This 30-credit Master of Arts degree is composed of 7 Required Core Courses and 3 Elective Courses. Within the Required Core Courses is the culminating experience of a Capstone Seminar.

Core Courses - Required

Complete all 7 courses.

• Enroll in "NGO Management Capstone Seminar" during your final semester.

The goal of this course is to prepare future nonprofit leaders and board members with the international resource development and marketing fundamentals that help every nonprofit thrive. The course focuses on how to create and nurture an organizational culture where everyone on the staff and board understands, embraces, and acts on his or her role in developing strategic relationships with funders, potential funders, and media professionals. You will gain an understanding of the process, the metrics that drive the process, and the milestone markers that lead to success. You will explore how to develop a board and/or cadre of volunteers who give generously, share expertise freely, connect you to the right government officials and media leaders, and invite others to join them. Data-driven decision-making and all aspects of fund development, marketing, and communications will be woven throughout the course. Led by an internationally recognized practitioner, consultant, and master teacher, the course will use scenarios, discussion, social media, audio, and video clips so that you will walk away with the knowledge you need to secure private and government funding and social capital as a CEO, senior staff member, board chair, or member, and the confidence to do it all well. Elective course for the Certificate in Nonprofit Management.

In this hands-on course, we’ll help you understand the fundamentals of securing funds from institutional donors. As a staff or board leader of a non-profit, understanding the ins and outs of raising funds for priority projects and capacity building from government agencies, corporations and foundations will add to your toolkit for moving your organization forward. We’ll cover how this aspect of fundraising fits into your overall fundraising strategy and plan. We’ll help you identify the right potential funders for important projects, learn how to land capacity-building funds you can use to grow and sustain your organization, cover the basics of relationship-building with institutional decision-makers, help you use data to build credibility with funders, create pitch-perfect corporate presentations and dive into the process of writing winning proposals and applications. Finally, we’ll cover fulfillment and stewardship. Elective course for the Certificate in Nonprofit Management.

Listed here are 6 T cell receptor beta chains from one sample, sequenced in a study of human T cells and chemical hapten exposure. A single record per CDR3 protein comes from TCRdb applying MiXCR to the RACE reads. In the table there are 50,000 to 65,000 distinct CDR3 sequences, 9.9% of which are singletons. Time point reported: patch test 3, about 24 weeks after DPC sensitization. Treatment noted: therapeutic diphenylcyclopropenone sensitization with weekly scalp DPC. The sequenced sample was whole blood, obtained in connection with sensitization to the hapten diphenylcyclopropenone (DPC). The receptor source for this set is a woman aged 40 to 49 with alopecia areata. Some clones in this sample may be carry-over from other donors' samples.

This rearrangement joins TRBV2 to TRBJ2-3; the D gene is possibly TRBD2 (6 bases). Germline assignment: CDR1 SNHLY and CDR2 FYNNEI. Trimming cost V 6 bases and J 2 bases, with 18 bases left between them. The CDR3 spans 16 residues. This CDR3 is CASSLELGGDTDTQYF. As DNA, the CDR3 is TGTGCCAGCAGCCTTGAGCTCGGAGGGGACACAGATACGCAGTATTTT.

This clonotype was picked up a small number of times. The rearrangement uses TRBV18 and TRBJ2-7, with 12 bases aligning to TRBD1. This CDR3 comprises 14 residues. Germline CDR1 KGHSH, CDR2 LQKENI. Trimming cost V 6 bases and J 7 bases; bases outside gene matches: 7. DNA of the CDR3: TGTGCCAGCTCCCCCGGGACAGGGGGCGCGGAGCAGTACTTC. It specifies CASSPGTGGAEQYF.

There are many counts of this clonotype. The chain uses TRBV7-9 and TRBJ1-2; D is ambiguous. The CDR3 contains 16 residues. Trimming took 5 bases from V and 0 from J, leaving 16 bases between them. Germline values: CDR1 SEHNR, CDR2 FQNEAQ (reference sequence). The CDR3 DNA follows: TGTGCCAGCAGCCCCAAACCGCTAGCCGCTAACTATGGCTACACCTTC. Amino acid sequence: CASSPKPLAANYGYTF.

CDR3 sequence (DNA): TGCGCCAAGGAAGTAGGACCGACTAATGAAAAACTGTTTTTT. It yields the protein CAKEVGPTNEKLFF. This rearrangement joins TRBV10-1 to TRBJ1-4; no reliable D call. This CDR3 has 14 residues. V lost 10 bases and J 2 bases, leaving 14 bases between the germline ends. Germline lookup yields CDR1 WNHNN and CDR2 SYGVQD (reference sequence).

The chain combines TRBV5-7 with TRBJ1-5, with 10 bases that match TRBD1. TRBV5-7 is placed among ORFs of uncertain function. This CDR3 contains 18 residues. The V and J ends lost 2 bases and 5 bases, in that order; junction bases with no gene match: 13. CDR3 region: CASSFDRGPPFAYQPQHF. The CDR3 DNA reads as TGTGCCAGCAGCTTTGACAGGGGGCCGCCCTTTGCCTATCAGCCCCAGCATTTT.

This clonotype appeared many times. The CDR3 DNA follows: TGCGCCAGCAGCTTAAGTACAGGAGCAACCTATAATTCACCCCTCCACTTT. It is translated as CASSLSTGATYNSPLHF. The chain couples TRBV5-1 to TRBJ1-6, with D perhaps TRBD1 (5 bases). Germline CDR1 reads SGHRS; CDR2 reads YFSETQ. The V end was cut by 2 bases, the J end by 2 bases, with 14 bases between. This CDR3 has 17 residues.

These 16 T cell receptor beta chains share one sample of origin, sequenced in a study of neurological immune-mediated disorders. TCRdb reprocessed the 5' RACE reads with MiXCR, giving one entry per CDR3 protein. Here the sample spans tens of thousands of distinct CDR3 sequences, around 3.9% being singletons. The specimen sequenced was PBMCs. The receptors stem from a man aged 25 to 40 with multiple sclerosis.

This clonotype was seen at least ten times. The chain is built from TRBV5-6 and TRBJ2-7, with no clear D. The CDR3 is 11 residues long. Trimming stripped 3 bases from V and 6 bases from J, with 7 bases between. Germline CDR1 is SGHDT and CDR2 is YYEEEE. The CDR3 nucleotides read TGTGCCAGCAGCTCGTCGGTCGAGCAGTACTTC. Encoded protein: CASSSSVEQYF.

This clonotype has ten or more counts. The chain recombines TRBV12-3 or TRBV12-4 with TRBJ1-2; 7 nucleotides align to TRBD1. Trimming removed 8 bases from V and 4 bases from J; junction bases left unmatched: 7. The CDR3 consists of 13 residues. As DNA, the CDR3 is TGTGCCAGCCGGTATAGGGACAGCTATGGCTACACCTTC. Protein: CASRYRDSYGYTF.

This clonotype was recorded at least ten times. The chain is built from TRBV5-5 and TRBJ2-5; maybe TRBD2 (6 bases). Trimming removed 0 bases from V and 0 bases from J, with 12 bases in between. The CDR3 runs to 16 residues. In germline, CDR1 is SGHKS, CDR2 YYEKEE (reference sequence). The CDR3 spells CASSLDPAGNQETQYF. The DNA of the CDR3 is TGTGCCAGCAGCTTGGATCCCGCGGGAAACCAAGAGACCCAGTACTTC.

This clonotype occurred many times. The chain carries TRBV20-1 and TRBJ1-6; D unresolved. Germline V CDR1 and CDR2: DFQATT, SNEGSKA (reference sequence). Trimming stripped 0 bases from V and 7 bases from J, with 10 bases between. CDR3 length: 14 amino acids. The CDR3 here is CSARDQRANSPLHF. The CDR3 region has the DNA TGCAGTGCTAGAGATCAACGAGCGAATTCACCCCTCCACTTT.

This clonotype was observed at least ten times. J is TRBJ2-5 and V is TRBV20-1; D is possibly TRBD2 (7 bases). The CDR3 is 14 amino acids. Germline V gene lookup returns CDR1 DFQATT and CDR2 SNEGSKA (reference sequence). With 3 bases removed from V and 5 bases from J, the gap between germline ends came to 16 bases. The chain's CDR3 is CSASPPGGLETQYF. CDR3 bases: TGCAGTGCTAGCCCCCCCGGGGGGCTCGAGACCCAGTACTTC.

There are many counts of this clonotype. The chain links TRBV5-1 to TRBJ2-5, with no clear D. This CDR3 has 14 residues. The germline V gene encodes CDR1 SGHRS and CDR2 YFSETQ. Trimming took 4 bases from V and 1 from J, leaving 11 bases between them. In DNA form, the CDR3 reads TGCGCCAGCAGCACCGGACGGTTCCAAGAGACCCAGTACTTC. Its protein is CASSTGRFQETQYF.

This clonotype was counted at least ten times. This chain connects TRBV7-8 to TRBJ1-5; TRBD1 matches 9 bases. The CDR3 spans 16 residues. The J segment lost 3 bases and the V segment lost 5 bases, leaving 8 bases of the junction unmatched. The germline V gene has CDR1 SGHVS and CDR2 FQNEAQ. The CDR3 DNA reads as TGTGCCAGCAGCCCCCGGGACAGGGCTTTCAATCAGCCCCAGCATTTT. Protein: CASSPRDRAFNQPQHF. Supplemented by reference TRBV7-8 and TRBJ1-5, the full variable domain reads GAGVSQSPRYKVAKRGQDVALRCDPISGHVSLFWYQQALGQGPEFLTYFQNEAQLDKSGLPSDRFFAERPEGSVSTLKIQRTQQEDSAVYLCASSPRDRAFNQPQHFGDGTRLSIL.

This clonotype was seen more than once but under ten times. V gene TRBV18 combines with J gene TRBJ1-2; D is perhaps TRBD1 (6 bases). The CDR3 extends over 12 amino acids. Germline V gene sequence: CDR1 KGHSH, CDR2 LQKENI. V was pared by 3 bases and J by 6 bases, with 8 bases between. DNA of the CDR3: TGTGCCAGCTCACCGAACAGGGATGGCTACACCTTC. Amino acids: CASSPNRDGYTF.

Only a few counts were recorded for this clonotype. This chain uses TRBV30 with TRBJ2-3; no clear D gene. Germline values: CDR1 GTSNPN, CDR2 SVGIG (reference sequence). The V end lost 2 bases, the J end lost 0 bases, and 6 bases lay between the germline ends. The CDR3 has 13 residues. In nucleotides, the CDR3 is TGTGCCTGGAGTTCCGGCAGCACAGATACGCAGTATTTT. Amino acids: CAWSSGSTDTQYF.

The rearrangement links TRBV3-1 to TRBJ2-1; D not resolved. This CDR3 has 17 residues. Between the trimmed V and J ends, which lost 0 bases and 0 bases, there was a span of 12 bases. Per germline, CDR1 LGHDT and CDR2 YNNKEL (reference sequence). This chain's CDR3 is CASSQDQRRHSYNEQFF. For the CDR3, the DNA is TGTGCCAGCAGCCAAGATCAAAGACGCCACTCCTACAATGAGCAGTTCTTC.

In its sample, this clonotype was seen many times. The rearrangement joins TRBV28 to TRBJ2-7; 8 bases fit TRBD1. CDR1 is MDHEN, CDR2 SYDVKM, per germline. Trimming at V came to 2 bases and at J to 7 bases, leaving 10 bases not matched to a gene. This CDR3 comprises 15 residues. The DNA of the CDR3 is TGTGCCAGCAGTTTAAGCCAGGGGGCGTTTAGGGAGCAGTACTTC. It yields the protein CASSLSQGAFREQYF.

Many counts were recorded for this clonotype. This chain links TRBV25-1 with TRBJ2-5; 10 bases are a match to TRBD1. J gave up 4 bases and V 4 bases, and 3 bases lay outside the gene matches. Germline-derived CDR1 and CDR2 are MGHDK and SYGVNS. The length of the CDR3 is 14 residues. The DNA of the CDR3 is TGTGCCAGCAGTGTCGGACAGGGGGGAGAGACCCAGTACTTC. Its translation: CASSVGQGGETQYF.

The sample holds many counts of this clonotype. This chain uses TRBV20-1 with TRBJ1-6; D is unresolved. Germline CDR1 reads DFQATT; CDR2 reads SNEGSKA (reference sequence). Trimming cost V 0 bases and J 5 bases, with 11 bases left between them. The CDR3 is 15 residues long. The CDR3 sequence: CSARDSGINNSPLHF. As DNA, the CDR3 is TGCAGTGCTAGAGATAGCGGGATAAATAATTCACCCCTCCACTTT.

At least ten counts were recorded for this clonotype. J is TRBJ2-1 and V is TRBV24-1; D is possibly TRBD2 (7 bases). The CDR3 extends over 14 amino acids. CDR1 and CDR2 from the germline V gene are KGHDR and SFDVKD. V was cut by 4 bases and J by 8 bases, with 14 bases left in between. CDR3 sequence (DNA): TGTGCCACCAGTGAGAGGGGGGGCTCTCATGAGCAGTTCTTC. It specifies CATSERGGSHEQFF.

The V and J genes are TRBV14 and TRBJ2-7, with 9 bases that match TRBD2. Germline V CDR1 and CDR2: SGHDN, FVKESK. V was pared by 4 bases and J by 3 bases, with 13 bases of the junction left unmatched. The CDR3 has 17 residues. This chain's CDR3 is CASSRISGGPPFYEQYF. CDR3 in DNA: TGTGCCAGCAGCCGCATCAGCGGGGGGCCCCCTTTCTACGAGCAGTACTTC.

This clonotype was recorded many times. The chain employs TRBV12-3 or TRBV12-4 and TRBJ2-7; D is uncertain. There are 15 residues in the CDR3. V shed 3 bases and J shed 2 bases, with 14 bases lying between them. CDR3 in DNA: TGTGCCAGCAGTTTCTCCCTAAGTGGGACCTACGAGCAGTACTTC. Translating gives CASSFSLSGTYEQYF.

The goal of this course is to convey the history, size and impact of the nonprofit and philanthropic sector while providing the fundamentals of nonprofit management and the founding of a nonprofit organization. Successful nonprofits today must have strong management systems in place in order to assure quality programs for service and impact. These systems include management of finances, strategic planning, human resources, information technology, marketing, performance measures and other aspects of operations. The course will help the student understand the current thinking regarding "best practices" in managing and improving nonprofit organizations and appreciate the interplay of environmental and organizational factors that influence managerial decision-making. Throughout the course, there will be a comparative perspective that looks at the scope and status of nongovernmental organizations in other countries and the influences on those organizations by their own governments, foreign aid and international philanthropy. Elective course for the Certificate in Nonprofit Management.

This course focuses on organizational leadership strategies and the role of ethics within nonprofit and nongovernmental work specifically. A wide scope of ethical issues relevant to nonprofit and nongovernmental work will be reviewed, analyzed and discussed. NPOs/NGOs operate under specific ethical guidelines in order to ensure accountability to the public and their many stakeholders. This course will focus on ethical behavior within organizations and explore instances of when prominent NGO leaders and organizations have been situated to face ethical dilemmas. The course will cover a wide scope of management models, techniques, and organizational values and goals. It will also review the impact that various leadership styles have had on organizations through the study of case studies and what has amounted to optimal leadership effectiveness. In addition to learning strategies to lead high performance organizations ethically. This course will combine theory, practical applications, and technical skills that will strengthen their ability to be strong leaders. Core course for the MA in NGO Management.